# 24V dual regulated power supply

I want to build a 0 - 24V dual( + & - ) regulated power supply. My problem is that I am not sure which transformer to use. The purpose of the power supply is as lab power-supply.

I intend on using the LM317 and LM337 as regulators with all necessary filters and such. Just not sure about the transformer. The Primary Voltage is 230V @ 50 Hz.

Any suggestions?

Edit: Schematic

• Schematic?????? Mar 7, 2013 at 15:30
• This is a really tall order for a linear regulator. First, you're not going to get 0-24V. The LM317 regulates down to 1.2V. Second, assuming your transformer and its filtering gives you 2V headroom, at the minimum voltage and max current, $P=VI=(26-1.2V)(1A)=24.8W$ Getting rid of that much heat is going to be a challenge. Mar 7, 2013 at 16:16
• @MattYoung That wasn't his question. Also, look at the datasheet carefully. The LM317 can't drop 1A down by 20 something volts. The canonical rating is power dissipation. Mar 7, 2013 at 17:36
• @ChintalagiriShashank I am simply pointing out a problem that I see from experience. Mar 7, 2013 at 18:00
• @LeonHeller updated schematic. Mar 7, 2013 at 18:40

## 1 Answer

Unless you have specific requirements of isolation levels and such, any transformer will do. For almost all applications that dont include RF the deciding factors are availability, cost, and size, usually in that order.

Make sure that the one you get has its inputs at 220VAC, and a secondary of about 19-0-19 with sufficient current rating for what you need. The 19 comes from the fact that you need atleast 25.2 on the output to give the LM3x7 room to regulate, and after rectification you end up with 1.4 times the secondary AC rating. Best to also leave a little bit of margin on top of that. Don't go too high, though, or you risk inviting a heating problem at the regulator.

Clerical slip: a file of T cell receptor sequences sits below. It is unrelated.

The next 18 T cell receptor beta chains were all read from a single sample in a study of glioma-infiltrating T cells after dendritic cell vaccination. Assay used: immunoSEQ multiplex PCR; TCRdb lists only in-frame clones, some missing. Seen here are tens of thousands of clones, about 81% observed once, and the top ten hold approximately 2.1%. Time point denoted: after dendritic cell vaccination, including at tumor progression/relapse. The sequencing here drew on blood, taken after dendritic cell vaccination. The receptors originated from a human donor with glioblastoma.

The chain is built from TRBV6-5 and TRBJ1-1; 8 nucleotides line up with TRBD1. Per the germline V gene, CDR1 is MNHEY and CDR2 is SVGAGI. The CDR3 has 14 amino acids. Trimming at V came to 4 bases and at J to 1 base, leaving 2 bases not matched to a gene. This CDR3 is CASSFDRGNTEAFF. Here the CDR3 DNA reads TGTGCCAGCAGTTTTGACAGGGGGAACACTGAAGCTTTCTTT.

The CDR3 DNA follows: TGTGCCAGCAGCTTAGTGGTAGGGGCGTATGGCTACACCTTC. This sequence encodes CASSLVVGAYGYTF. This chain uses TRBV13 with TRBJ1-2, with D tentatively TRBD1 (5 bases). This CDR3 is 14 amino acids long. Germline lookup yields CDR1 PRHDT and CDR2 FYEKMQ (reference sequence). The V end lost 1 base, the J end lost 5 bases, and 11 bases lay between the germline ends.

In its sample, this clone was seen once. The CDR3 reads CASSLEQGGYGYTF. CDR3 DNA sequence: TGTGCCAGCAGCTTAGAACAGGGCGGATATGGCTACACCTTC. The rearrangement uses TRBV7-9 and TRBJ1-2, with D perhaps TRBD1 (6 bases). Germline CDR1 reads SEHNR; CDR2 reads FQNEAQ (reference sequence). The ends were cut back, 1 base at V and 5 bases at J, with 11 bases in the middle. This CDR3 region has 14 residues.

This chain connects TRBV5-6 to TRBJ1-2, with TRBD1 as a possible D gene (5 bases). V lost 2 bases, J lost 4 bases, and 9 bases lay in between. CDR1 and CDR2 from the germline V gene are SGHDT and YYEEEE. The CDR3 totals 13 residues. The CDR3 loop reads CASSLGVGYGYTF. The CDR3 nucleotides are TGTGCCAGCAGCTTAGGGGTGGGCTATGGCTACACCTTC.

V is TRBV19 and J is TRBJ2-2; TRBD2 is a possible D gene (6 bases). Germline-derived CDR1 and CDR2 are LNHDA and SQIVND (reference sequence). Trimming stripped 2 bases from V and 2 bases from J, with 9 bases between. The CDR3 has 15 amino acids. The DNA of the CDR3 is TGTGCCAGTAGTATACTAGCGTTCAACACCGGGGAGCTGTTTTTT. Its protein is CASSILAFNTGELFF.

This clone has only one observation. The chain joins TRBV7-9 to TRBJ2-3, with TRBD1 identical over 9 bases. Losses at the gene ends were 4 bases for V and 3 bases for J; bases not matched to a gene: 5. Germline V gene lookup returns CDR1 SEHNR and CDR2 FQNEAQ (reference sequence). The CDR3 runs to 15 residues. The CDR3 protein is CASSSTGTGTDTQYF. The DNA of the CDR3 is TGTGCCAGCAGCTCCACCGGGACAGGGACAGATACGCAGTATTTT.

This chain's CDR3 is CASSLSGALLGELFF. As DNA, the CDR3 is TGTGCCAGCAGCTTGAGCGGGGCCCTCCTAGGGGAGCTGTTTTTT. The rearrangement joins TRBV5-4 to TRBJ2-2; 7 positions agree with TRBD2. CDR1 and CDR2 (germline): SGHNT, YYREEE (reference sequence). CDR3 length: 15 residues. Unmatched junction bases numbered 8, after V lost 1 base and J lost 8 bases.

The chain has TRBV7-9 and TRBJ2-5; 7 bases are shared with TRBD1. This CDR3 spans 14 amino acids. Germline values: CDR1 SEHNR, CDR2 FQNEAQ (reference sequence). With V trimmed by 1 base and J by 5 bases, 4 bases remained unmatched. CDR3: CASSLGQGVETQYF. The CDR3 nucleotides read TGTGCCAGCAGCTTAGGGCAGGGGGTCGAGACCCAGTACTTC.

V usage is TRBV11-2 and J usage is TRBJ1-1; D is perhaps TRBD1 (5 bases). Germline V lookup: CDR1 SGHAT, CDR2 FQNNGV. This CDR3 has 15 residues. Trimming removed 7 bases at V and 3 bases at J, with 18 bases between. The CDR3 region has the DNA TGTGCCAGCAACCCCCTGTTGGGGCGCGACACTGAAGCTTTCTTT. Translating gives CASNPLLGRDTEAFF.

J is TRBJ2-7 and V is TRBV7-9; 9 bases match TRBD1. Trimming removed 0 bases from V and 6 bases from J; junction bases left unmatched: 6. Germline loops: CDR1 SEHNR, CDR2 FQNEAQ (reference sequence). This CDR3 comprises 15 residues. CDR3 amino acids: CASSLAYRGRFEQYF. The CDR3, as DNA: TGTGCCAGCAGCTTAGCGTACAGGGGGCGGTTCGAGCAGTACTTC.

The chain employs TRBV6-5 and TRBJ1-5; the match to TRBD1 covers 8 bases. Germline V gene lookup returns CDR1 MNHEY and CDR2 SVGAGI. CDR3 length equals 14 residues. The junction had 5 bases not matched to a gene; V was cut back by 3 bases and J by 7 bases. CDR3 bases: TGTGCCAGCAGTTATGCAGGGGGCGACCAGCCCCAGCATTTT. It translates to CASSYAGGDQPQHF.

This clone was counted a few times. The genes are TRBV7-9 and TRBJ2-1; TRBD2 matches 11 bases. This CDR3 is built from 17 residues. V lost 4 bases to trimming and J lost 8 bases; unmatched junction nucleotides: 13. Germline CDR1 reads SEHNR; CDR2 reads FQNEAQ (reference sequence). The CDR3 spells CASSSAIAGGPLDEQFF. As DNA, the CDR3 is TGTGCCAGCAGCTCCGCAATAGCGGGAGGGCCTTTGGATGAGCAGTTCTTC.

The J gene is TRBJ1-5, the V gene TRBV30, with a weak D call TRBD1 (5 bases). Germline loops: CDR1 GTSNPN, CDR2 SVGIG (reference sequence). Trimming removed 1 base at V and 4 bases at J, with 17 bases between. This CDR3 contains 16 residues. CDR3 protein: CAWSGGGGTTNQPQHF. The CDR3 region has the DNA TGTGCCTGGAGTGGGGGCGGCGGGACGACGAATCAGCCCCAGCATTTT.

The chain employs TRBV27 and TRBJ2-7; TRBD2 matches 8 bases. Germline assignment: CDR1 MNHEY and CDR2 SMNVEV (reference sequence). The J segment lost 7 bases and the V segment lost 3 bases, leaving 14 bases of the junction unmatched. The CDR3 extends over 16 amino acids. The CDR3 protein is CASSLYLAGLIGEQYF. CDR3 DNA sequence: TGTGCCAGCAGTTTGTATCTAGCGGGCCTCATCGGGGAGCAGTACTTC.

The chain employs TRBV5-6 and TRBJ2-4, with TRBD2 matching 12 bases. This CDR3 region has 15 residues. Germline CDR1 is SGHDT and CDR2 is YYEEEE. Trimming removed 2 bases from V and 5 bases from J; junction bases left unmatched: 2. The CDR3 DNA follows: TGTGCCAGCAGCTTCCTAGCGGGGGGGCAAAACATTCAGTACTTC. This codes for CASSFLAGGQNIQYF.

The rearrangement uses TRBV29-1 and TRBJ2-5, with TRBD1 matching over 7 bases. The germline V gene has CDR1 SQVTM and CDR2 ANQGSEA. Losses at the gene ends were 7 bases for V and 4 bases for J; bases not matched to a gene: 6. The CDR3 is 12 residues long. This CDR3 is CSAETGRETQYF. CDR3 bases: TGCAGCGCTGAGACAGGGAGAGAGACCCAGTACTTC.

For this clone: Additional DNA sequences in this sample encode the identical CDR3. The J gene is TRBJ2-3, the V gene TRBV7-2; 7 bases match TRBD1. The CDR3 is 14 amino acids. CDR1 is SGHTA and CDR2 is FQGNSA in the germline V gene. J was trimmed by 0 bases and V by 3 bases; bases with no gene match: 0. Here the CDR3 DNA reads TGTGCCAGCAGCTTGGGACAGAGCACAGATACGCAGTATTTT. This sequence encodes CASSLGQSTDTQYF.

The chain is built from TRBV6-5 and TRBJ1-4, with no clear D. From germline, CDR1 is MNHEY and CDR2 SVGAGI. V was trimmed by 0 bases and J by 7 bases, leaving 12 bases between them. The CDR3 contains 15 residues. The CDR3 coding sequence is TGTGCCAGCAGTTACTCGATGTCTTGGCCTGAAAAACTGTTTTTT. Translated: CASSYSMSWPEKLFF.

• Could I use a 24-0-24? Or is that pushing it? Also, is it really necessary to have - as well for a bench supply? This is me building my first ever power supply. I was looking at this as an example. Not quite sure about the theory though Mar 7, 2013 at 16:10
• You can, since the LM can drop upto 35V or so. Be prepared for it to heat up some, though. I would recommend some sort of heat sinking and maybe use the metal can package if your consumption is more than the order of about 100mA or so. Bench top supply is really a vague definition. What you're doing on the bench is a big part of understanding requirements. The transformer is not essential in general, but this is the easy way to go. The other ways are much more difficult to design, atleast design well, and generally include harder to find magnetics.For practical purposes,yes it is necessary. Mar 7, 2013 at 17:33
• I calculated your filter caps need to be 2.651 milliFarads if you want a 5% ripple. Arcsin(.95)=252 degrees and 252-90= 138 and full wave rectification gives you a frequency of 100hz as there are twice as many peaks so if the sine wave goes 1 degree in 1/100/360=.00002778 seconds then ∆T=(252-90)*.00002778= .0045 and the Vmax is 24/.707=33.9463 making a 5% ripple 33.9463* .05=1.69731 and C=I*∆T/∆V so if you want 1 amp then C=.0045/1.69731=.002651254 Farads, so 2.2 milliFarads isn't enough. Feb 16, 2019 at 0:49